You can buy them in any toy store: dried sea monkeys that spring to life in a dish of water. Now researchers have borrowed a chemical trick from these tiny animals to revive dried or frozen human cells. The technique could lead to off-the-shelf human cells and tissue for blood transfusions, skin grafts, and a variety of other medical treatments, two teams report in the February Nature Biotechnology.
Organisms as diverse as sea monkeys (they are tiny shrimp, in fact), yeast, and microbes called tardigrades can survive decades without water. But cultured human cells quickly die unless they are coddled. To help human cells survive cold storage, explains biomedical engineer Mehmet Toner of Harvard Medical School in Boston, researchers coat them with protectants, freeze them slowly so damaging ice crystals don't form, and store them in expensive tanks cooled by liquid nitrogen.
To find a better way to keep cells on ice, Toner's team loaded cells with trehalose, a sugar that protects cells in some organisms from ice crystals and desiccation. Trehalose can take the place of water in the cell, forming a protective coat around enzymes, membranes, and DNA. Our bodies don't make trehalose, and it is too big to cross the cell membrane, so they snuck it into cells via a-hemolysin, a bacterial toxin that pokes holes in the membrane large enough to let the sugar in. Without trehalose, less than 1% of cells survived freezing; when laced with the sugar, 72% of the cells revived after thawing.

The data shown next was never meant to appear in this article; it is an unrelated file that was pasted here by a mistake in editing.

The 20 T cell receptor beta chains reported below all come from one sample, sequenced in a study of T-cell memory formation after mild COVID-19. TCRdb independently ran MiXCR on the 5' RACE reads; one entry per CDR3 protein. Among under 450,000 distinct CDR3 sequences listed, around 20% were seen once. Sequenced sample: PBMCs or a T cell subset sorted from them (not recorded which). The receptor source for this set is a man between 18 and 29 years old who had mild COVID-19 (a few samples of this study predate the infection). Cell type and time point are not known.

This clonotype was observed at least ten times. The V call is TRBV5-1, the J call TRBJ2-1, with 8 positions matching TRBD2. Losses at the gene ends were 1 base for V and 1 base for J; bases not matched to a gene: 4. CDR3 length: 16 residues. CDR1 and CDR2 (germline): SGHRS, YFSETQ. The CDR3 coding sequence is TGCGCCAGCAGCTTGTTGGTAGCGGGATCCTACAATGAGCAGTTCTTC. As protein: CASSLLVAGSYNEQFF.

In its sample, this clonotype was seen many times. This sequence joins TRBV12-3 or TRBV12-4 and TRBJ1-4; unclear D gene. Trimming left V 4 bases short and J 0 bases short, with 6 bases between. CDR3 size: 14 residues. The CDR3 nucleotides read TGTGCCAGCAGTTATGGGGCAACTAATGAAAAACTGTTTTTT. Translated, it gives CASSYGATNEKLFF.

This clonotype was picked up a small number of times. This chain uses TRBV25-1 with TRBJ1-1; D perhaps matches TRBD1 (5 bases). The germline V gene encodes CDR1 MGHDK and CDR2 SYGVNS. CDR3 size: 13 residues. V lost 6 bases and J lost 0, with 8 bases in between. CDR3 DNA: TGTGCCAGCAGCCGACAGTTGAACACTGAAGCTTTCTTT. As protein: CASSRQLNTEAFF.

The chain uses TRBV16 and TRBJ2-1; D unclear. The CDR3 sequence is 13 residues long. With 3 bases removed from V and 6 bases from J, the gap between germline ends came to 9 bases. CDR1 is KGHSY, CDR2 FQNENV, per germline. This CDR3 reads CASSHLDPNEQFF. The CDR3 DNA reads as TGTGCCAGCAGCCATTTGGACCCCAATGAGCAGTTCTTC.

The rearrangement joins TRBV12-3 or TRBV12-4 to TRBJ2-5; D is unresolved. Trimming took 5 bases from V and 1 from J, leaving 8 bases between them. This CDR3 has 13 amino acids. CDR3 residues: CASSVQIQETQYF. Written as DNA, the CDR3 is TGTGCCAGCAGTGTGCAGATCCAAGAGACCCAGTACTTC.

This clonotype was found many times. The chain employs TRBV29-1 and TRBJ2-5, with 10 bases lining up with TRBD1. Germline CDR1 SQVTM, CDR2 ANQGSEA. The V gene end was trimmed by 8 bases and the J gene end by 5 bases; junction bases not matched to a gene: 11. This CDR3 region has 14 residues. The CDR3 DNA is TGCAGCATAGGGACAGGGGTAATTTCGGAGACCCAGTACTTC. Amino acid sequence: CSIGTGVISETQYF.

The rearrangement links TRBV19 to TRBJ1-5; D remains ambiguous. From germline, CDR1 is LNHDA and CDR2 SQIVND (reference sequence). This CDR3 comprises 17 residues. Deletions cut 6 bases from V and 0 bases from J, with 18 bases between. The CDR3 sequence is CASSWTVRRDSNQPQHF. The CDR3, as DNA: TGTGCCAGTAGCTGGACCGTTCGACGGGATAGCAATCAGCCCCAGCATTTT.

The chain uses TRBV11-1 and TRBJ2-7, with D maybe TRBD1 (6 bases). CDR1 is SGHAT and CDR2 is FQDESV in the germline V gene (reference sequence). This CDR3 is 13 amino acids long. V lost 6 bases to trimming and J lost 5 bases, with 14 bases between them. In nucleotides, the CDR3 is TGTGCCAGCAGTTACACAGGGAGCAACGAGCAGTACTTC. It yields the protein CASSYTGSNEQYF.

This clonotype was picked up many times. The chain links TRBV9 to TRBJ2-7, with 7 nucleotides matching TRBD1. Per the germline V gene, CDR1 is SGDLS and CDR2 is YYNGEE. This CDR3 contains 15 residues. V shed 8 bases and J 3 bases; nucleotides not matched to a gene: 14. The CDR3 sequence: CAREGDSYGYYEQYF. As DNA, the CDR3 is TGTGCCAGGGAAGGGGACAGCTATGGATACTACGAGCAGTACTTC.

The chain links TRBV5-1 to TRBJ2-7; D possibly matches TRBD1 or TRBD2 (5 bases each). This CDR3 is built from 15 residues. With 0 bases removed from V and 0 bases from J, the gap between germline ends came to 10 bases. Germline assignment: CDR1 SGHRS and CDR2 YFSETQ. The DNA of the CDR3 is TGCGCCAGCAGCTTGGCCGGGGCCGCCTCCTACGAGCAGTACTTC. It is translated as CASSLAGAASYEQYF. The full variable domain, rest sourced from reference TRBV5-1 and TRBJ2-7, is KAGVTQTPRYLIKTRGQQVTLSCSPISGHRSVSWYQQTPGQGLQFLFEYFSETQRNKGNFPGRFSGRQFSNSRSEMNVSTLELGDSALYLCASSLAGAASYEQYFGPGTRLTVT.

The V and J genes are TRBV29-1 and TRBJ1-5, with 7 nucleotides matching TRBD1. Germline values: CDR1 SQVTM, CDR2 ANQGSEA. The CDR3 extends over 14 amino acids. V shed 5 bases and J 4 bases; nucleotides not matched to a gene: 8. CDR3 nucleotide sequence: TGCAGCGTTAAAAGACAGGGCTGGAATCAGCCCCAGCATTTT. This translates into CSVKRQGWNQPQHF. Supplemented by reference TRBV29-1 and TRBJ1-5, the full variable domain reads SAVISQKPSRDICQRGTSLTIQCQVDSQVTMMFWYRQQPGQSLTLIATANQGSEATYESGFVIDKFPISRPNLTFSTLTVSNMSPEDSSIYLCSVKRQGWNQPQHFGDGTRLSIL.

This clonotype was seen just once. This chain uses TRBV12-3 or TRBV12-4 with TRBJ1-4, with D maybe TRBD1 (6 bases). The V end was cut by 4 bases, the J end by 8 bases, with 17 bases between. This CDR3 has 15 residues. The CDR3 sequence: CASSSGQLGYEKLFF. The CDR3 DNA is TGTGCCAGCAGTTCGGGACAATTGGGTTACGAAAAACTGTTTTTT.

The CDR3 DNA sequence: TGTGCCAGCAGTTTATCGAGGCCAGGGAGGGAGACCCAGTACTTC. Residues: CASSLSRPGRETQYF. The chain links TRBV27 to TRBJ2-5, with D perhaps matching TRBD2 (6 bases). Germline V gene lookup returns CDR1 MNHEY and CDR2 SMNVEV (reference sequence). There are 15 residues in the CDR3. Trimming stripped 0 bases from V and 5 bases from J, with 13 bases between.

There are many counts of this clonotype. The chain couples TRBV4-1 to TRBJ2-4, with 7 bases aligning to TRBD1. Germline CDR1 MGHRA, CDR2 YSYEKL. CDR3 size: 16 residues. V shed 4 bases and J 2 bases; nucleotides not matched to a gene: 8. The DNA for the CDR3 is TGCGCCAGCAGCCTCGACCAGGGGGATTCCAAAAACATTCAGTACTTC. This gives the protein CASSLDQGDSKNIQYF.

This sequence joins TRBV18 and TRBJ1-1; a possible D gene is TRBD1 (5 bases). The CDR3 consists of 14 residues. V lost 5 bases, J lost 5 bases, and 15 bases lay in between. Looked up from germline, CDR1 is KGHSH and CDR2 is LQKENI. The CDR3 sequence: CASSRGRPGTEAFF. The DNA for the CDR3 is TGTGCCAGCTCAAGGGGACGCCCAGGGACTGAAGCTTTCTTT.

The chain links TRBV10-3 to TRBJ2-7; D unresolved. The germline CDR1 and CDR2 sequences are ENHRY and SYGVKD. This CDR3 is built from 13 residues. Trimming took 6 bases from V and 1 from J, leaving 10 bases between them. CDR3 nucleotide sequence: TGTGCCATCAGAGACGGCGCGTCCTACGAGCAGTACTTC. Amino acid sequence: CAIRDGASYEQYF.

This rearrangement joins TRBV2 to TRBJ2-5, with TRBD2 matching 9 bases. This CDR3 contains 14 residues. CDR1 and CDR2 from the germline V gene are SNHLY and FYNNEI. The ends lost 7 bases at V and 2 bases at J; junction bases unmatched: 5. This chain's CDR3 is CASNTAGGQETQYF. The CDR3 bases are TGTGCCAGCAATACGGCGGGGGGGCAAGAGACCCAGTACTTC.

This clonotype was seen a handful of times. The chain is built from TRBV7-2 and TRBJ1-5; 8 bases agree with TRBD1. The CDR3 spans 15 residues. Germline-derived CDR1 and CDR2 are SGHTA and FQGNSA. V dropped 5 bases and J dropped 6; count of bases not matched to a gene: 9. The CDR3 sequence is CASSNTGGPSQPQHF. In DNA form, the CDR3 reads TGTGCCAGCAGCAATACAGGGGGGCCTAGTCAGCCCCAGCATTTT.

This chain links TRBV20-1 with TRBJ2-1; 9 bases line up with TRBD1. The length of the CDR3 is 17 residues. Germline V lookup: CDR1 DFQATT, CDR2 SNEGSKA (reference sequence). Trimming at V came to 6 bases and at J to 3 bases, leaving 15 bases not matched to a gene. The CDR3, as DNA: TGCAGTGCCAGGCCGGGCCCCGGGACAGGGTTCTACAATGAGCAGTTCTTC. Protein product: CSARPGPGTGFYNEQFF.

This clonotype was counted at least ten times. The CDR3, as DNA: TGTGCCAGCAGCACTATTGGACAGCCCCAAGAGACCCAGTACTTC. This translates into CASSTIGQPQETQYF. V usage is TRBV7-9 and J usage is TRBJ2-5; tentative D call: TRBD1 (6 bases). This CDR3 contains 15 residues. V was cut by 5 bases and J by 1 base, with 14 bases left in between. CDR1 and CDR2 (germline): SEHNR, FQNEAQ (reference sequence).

Trehalose also preserves human cells that are dried, reports a second team led by geneticist Fred Levine of the University of California, San Diego. The researchers engineered cells called fibroblasts to produce the bacterial enzymes that make trehalose. Normal cells die within 1 day after being dried out, but the altered cells were fine for up to 5 days without water.
It's "remarkable" that simply adding a sugar is enough to preserve both frozen and dried cells, says biochemist John Crowe of the University of California, Davis. The method might make it possible to store dried human tissue on a shelf indefinitely. "It's been a dream of a lot of people to do that for a long time," says Crowe.